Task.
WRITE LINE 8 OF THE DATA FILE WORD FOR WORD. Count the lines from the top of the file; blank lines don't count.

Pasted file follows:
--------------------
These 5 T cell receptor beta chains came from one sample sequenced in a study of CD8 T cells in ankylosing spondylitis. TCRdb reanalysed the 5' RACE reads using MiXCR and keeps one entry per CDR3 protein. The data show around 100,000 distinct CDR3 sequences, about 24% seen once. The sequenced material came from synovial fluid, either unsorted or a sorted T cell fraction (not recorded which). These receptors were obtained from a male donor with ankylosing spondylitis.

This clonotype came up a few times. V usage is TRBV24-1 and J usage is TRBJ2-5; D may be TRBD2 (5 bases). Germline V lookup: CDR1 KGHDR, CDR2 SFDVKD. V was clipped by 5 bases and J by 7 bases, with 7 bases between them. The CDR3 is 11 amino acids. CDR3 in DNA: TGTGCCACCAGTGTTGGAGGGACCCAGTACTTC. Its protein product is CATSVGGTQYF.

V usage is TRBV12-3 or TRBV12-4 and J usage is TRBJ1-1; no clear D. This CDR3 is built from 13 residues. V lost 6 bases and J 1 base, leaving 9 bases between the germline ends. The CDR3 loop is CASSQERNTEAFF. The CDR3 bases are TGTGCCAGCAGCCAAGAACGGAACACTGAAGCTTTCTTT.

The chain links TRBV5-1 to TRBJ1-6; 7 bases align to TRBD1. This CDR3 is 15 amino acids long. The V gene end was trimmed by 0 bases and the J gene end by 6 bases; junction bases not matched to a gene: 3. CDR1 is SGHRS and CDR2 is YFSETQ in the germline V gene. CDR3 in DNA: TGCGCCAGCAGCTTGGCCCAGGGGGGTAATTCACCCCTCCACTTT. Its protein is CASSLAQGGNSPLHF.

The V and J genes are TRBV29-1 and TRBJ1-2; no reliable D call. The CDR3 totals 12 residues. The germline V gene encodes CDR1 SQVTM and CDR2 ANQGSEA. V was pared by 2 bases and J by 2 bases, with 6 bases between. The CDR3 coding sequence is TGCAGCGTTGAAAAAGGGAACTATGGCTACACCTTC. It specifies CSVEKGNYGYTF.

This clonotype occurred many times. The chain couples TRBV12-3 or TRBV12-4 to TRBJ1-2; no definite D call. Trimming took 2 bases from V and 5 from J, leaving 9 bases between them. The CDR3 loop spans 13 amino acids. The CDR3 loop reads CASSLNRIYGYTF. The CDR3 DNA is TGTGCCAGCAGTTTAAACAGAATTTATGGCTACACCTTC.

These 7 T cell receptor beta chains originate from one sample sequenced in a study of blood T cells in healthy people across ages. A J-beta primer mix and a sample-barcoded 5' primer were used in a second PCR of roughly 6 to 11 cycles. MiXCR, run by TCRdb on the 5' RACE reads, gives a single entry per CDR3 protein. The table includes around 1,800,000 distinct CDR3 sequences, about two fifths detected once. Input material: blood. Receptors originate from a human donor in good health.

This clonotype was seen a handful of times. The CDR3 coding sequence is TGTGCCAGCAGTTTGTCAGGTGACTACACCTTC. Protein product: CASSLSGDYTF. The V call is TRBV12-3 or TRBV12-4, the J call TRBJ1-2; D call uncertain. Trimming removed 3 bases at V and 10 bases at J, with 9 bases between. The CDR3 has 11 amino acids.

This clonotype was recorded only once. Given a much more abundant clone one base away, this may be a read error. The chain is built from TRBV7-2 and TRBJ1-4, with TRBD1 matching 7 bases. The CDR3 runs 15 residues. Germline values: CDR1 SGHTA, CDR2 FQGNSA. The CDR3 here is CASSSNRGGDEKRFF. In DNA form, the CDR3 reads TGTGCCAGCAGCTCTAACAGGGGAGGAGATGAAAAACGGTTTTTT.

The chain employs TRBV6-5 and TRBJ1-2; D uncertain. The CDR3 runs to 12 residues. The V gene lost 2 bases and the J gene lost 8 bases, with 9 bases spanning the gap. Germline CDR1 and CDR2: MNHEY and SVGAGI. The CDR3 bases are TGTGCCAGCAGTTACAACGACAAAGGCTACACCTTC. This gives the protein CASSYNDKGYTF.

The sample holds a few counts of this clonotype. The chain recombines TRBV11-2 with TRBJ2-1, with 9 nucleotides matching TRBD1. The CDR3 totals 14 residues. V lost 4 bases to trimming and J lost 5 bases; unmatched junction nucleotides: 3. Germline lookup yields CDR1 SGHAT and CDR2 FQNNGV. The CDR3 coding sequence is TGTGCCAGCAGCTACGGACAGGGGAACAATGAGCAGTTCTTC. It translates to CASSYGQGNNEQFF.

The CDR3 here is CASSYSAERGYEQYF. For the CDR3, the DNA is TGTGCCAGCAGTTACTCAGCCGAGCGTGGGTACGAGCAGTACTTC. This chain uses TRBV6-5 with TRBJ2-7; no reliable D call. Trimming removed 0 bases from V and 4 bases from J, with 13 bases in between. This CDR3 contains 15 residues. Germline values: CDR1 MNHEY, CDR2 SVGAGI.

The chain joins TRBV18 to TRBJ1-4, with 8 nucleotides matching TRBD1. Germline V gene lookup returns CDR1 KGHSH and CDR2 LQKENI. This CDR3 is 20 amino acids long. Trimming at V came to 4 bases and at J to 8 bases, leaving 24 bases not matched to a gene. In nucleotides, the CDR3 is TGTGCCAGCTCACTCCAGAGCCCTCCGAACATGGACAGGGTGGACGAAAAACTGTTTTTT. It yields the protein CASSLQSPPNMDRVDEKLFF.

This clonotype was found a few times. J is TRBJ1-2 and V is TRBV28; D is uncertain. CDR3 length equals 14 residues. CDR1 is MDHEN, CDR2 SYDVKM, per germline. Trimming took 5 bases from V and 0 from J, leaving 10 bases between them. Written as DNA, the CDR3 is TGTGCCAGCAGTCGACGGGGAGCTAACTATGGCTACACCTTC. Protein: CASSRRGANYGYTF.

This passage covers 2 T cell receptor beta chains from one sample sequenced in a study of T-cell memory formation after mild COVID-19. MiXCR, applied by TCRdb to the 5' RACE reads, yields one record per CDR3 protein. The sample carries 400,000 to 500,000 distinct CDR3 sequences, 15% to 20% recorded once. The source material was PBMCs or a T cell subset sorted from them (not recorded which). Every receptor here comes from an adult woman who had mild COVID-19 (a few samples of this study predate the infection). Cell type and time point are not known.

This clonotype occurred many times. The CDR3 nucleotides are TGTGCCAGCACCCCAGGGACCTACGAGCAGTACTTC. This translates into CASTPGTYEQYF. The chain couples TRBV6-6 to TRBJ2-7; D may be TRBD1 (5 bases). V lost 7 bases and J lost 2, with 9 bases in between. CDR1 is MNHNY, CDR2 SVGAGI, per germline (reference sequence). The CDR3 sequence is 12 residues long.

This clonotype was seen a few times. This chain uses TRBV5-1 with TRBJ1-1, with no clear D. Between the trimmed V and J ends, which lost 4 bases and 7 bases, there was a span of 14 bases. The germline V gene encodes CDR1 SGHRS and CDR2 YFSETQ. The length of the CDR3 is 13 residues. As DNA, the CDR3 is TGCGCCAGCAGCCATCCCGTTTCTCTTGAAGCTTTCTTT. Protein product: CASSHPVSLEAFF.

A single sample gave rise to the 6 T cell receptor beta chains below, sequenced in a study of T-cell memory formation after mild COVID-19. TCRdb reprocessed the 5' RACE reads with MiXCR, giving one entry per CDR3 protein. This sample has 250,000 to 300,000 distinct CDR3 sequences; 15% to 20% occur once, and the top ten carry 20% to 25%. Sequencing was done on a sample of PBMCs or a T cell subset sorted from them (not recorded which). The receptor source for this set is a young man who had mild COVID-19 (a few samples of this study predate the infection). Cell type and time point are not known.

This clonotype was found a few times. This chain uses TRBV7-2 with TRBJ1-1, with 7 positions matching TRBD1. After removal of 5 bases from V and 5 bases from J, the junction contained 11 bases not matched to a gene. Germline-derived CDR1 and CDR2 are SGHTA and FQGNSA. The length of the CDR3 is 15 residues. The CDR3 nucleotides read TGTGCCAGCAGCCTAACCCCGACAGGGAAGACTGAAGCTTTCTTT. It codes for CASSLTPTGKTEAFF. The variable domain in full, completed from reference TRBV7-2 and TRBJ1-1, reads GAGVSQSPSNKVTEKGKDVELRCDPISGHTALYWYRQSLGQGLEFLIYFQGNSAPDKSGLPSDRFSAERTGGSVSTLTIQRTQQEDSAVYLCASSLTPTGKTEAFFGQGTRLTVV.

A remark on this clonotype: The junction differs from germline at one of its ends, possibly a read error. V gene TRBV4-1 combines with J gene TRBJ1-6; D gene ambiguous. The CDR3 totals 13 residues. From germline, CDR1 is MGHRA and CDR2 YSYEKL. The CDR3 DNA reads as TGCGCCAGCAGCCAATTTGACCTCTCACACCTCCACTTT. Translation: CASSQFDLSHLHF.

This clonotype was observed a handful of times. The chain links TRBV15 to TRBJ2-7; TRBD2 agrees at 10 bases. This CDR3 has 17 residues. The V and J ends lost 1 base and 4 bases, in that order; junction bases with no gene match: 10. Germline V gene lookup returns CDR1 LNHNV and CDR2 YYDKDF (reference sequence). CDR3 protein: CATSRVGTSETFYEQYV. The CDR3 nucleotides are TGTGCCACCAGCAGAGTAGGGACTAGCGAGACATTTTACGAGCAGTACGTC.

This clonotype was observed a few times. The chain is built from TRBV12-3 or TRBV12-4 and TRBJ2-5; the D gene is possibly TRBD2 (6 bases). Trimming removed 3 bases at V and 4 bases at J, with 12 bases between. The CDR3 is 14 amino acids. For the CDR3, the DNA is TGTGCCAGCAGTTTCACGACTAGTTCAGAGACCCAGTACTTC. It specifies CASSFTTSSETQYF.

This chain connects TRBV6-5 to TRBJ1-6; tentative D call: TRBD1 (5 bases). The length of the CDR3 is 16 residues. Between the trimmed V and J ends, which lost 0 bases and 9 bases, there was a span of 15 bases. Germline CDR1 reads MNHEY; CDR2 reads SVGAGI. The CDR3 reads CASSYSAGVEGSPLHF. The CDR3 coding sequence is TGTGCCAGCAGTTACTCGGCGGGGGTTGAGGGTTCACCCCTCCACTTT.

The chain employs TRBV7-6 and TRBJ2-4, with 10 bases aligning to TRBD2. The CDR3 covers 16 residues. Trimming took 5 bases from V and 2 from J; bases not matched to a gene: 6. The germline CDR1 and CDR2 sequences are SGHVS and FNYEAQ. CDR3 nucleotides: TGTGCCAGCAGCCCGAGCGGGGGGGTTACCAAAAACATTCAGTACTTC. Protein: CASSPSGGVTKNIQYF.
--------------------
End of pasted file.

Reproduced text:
This clonotype was seen a handful of times. The CDR3 coding sequence is TGTGCCAGCAGTTTGTCAGGTGACTACACCTTC. Protein product: CASSLSGDYTF. The V call is TRBV12-3 or TRBV12-4, the J call TRBJ1-2; D call uncertain. Trimming removed 3 bases at V and 10 bases at J, with 9 bases between. The CDR3 has 11 amino acids.